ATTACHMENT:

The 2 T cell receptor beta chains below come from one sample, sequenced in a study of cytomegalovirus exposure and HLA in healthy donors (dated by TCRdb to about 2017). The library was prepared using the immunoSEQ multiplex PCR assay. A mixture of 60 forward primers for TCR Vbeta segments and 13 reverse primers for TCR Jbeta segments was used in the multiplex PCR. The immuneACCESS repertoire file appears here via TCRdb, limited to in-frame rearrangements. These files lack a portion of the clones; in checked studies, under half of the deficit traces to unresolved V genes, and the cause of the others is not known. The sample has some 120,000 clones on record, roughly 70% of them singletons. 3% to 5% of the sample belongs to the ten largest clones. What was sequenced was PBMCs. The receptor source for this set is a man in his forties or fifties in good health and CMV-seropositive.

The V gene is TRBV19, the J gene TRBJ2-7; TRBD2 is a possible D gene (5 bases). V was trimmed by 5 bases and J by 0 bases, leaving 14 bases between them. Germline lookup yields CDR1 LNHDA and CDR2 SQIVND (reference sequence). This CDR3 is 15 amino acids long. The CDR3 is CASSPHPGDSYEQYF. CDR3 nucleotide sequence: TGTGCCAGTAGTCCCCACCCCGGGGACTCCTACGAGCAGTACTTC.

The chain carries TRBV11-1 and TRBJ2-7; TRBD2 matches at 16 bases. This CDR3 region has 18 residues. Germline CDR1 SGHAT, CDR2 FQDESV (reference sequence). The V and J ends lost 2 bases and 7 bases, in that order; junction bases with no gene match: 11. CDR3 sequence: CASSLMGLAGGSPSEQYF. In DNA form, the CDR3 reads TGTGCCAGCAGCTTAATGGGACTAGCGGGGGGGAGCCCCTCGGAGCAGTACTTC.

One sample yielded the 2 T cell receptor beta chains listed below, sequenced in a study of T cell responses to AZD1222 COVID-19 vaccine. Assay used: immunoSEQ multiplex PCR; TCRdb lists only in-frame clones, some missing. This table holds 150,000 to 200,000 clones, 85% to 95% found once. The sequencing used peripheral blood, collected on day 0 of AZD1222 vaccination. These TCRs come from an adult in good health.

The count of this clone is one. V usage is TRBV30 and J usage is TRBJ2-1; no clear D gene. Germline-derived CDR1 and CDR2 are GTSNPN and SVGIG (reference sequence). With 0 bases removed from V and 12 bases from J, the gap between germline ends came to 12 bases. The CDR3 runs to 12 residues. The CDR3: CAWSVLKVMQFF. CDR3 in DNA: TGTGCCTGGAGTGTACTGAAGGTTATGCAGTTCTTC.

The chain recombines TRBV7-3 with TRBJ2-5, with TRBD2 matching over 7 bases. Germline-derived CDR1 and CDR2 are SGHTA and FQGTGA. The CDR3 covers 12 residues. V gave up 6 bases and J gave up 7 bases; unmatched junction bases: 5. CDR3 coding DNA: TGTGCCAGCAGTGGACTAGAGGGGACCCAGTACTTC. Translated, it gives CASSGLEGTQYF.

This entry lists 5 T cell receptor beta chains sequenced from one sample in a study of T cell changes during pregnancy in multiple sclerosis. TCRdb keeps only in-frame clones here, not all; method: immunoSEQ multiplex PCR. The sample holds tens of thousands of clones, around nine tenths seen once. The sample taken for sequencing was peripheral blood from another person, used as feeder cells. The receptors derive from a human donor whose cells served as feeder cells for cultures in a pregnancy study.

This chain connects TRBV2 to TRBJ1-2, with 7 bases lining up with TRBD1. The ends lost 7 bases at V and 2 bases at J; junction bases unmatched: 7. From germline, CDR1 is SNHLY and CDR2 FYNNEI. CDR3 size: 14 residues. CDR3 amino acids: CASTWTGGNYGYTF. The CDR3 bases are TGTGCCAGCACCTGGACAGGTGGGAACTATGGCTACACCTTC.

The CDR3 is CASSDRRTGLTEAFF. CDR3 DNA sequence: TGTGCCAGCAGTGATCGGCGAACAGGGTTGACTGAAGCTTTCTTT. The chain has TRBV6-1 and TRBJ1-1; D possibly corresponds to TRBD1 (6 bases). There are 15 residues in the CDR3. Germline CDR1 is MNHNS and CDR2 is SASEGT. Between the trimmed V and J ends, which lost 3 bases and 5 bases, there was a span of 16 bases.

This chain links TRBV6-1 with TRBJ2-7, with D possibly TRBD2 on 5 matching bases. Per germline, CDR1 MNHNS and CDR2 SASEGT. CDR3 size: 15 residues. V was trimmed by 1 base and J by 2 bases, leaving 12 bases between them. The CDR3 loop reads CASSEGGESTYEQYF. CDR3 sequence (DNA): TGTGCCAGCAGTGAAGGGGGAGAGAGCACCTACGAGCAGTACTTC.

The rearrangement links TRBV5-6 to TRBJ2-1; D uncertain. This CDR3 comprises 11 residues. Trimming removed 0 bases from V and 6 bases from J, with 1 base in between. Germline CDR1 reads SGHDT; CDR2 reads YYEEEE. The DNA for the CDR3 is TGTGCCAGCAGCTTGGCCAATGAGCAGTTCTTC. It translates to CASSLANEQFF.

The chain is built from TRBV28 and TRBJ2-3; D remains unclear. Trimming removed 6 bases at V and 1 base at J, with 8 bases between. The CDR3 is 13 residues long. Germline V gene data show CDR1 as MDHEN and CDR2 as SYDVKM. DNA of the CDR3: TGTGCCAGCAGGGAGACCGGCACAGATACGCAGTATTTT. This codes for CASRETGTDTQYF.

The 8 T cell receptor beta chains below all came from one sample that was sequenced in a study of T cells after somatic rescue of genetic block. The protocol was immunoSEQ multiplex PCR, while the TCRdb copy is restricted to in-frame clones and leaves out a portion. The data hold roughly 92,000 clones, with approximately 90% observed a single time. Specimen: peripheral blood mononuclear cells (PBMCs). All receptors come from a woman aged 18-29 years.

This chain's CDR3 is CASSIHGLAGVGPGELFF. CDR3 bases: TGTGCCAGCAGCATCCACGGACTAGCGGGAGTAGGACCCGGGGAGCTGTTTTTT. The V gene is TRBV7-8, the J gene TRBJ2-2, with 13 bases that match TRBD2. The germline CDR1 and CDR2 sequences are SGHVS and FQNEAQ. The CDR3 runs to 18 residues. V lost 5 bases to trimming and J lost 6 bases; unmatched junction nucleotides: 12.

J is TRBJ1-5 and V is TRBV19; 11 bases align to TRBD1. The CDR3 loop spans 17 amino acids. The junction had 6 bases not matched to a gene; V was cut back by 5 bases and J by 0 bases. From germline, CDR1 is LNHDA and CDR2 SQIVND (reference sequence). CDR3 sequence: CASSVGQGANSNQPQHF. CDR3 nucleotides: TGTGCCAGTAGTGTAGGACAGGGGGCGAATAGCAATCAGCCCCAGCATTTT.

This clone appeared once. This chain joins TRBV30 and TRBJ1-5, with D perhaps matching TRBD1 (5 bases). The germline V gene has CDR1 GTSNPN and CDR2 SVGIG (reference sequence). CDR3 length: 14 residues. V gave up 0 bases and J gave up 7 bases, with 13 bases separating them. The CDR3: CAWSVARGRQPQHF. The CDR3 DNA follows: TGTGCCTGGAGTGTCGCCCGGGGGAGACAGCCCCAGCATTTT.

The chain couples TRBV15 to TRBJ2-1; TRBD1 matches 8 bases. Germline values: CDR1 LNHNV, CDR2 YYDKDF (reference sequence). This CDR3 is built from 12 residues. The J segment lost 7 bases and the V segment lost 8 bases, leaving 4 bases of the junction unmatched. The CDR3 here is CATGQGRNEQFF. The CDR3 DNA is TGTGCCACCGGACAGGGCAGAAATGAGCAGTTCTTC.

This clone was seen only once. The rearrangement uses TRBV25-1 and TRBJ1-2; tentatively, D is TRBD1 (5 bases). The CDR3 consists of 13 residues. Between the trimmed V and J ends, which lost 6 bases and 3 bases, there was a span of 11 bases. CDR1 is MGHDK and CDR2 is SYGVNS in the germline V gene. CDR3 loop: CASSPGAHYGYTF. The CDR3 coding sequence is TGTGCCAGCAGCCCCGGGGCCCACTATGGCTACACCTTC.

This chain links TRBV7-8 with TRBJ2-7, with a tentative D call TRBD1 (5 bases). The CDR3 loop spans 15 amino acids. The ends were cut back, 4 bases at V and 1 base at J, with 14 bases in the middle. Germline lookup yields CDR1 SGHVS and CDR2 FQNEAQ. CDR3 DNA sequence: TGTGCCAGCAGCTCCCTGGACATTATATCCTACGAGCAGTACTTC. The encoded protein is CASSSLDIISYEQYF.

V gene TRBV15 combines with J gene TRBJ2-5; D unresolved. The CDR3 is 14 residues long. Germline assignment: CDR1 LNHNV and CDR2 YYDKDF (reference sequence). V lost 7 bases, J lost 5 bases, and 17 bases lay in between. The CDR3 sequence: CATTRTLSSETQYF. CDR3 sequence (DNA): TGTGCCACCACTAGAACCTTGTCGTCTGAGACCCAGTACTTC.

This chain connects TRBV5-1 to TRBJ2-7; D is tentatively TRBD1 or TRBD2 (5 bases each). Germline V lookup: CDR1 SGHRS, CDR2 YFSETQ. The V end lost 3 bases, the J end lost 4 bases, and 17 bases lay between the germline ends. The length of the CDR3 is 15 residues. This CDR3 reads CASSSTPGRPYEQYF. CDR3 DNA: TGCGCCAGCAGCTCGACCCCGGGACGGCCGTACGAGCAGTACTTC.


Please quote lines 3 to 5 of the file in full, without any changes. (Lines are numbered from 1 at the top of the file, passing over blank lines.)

The chain carries TRBV11-1 and TRBJ2-7; TRBD2 matches at 16 bases. This CDR3 region has 18 residues. Germline CDR1 SGHAT, CDR2 FQDESV (reference sequence). The V and J ends lost 2 bases and 7 bases, in that order; junction bases with no gene match: 11. CDR3 sequence: CASSLMGLAGGSPSEQYF. In DNA form, the CDR3 reads TGTGCCAGCAGCTTAATGGGACTAGCGGGGGGGAGCCCCTCGGAGCAGTACTTC.

One sample yielded the 2 T cell receptor beta chains listed below, sequenced in a study of T cell responses to AZD1222 COVID-19 vaccine. Assay used: immunoSEQ multiplex PCR; TCRdb lists only in-frame clones, some missing. This table holds 150,000 to 200,000 clones, 85% to 95% found once. The sequencing used peripheral blood, collected on day 0 of AZD1222 vaccination. These TCRs come from an adult in good health.

The count of this clone is one. V usage is TRBV30 and J usage is TRBJ2-1; no clear D gene. Germline-derived CDR1 and CDR2 are GTSNPN and SVGIG (reference sequence). With 0 bases removed from V and 12 bases from J, the gap between germline ends came to 12 bases. The CDR3 runs to 12 residues. The CDR3: CAWSVLKVMQFF. CDR3 in DNA: TGTGCCTGGAGTGTACTGAAGGTTATGCAGTTCTTC.